Temperature has reared its head as an important issue. And it's not just a challenge for server farms. All types of embedded devices must be designed to meet thermal-related design specifications.
Thermal behavior affects system operation in several ways. Heat generation causes problems for the environment in which the device operates. In machine rooms, we want to pack as many CPU and disk drives into the room as possible; perhaps even more important, we don't want to spend any more money than we have to cooling the room. Thus, the simple quantity of energy transferred into the room from the processor is a big issue in machine rooms. Machine room designers also have to worry about how air circulates. Poor air circulation leads to hot spots that cause devices to fail.
Excess temperatures also lead to catastrophic component failure. And I don't use the word catastrophic lightly. Search for "overheating pentium" on youtube to find a variety of videos that show CPUs running so hot that they start to smoke. These failures are so catastrophic because they are the result of positive feedback: high temperatures increase leakage currents; high leakage currents increase temperature.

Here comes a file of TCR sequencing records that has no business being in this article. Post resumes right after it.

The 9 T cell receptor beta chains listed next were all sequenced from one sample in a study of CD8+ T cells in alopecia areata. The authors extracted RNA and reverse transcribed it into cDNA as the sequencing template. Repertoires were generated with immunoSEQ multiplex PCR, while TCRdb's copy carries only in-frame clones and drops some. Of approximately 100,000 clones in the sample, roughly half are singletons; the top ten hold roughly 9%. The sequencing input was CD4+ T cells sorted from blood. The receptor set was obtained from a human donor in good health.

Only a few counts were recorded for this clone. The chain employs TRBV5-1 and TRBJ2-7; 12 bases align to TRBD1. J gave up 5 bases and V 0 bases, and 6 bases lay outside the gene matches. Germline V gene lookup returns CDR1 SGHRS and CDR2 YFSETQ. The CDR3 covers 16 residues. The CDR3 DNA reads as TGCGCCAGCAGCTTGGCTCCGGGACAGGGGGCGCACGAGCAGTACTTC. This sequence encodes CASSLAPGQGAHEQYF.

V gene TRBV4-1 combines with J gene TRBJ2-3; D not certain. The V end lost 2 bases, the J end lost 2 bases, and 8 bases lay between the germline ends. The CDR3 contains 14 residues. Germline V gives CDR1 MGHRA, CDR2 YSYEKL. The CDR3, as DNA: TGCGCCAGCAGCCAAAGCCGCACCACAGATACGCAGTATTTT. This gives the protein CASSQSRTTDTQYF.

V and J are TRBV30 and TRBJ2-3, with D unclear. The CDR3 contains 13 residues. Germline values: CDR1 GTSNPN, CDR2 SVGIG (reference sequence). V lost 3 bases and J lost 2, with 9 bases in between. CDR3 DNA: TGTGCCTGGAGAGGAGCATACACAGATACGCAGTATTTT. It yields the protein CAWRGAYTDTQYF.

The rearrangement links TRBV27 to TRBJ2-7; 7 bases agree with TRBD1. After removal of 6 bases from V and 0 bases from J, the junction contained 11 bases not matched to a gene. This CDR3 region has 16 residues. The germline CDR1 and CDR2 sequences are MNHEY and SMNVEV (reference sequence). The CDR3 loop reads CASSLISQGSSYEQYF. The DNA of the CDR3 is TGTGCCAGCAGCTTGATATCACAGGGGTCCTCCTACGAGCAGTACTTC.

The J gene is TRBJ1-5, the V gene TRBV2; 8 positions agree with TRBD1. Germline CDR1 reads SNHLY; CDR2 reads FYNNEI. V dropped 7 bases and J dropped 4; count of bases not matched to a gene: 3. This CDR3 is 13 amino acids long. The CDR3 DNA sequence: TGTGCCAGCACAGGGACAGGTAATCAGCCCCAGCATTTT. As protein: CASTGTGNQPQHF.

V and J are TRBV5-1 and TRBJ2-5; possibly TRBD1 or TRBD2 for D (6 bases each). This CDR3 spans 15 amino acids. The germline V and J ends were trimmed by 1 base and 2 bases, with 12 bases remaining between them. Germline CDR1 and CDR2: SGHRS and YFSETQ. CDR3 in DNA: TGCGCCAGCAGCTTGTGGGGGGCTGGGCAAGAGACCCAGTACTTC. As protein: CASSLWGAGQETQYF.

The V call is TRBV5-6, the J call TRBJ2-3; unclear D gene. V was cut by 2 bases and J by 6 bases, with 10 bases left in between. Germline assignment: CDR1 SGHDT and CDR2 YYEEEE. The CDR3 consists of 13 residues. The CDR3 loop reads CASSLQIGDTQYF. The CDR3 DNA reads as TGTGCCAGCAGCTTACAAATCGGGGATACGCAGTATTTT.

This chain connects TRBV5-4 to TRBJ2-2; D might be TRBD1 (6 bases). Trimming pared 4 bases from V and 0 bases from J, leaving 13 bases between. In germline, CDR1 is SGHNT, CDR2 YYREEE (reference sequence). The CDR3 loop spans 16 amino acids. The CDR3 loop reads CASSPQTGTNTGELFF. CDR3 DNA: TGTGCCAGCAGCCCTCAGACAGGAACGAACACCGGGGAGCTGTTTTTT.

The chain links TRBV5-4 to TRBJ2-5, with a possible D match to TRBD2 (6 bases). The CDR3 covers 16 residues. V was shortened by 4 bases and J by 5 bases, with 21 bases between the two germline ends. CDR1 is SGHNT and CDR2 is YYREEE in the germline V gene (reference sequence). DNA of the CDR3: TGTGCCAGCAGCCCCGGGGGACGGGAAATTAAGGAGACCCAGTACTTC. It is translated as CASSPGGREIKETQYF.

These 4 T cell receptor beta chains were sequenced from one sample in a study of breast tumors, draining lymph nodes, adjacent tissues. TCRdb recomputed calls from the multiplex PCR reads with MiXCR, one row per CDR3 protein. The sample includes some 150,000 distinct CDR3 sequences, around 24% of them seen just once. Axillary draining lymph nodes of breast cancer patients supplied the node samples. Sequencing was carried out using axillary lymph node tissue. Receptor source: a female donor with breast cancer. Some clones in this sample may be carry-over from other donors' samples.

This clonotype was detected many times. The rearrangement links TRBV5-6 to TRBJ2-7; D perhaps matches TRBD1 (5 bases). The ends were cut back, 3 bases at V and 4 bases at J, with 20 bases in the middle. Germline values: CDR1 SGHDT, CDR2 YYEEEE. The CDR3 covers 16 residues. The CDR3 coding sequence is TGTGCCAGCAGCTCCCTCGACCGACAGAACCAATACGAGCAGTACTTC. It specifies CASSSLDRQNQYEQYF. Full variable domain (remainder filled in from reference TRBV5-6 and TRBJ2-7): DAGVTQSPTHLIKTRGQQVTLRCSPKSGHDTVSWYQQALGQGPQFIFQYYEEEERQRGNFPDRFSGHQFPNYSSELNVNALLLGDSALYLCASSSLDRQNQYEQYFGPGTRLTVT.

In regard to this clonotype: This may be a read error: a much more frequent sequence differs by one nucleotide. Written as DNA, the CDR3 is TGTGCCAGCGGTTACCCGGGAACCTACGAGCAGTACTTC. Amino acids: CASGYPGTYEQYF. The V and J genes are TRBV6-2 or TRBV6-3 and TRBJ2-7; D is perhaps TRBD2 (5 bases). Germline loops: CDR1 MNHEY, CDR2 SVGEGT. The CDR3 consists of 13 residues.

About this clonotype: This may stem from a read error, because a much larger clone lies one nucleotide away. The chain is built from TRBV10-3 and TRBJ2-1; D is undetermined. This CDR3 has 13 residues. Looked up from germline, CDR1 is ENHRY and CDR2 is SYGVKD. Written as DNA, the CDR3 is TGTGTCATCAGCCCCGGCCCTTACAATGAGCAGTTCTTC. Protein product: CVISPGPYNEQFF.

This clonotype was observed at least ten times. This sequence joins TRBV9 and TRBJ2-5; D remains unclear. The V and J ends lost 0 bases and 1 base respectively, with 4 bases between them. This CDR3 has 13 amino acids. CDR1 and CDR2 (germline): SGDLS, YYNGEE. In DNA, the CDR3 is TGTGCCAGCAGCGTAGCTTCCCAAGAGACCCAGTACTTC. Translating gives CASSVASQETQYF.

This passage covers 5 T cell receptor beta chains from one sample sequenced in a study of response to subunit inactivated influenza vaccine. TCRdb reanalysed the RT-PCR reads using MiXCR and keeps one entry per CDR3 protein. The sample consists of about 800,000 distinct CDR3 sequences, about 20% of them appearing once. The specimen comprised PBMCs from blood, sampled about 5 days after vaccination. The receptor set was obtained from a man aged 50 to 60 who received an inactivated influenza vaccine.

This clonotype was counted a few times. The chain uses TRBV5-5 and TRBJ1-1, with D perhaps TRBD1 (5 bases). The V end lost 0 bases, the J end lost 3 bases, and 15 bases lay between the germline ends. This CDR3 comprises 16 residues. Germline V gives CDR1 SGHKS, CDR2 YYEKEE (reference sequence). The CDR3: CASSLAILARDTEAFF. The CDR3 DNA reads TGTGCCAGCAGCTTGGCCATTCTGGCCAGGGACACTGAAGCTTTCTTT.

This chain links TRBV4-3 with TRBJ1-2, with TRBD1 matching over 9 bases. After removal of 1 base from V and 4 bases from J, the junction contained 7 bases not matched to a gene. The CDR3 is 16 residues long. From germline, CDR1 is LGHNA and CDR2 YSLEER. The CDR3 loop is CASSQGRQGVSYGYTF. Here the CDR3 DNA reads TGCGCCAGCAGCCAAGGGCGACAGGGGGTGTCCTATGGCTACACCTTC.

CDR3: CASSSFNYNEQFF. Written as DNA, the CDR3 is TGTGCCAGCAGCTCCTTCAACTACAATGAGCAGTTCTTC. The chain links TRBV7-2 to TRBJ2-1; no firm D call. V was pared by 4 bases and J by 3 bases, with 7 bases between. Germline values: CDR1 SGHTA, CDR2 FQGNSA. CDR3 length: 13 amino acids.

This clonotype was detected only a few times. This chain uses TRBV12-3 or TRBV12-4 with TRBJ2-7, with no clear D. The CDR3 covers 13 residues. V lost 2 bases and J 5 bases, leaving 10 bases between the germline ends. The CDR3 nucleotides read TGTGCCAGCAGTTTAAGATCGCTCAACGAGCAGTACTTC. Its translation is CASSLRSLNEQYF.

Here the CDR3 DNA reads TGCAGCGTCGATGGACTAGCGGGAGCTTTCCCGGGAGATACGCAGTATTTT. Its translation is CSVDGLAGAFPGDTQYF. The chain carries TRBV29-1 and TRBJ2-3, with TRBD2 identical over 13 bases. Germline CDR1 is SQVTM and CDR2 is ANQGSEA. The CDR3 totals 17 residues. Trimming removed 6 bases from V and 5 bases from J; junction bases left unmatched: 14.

In consumer electronics, the traditional goal for temperature management has been to avoid fans. A fan, even a well-designed one, creates some amount of background noise that is particularly undesirable in multimedia applications. Of course, a fan on a cell phone is just plain ridiculous. Today's cell phones can get pretty darn warm to the touch if you run a data-intensive application for a few minutes.
But temperature has a more subtle effect on system lifetime. A CPU doesn't have to catch fire to be damaged. Chips can fail in all sorts of ways: dopants rediffuse, oxides break down, wires break down. Most of these failure mechanisms are temperature-dependent and can be an exponential function of temperature. The hotter you run, the shorter your lifetime. Running just under the maximum temperature for your device doesn't avoid trouble.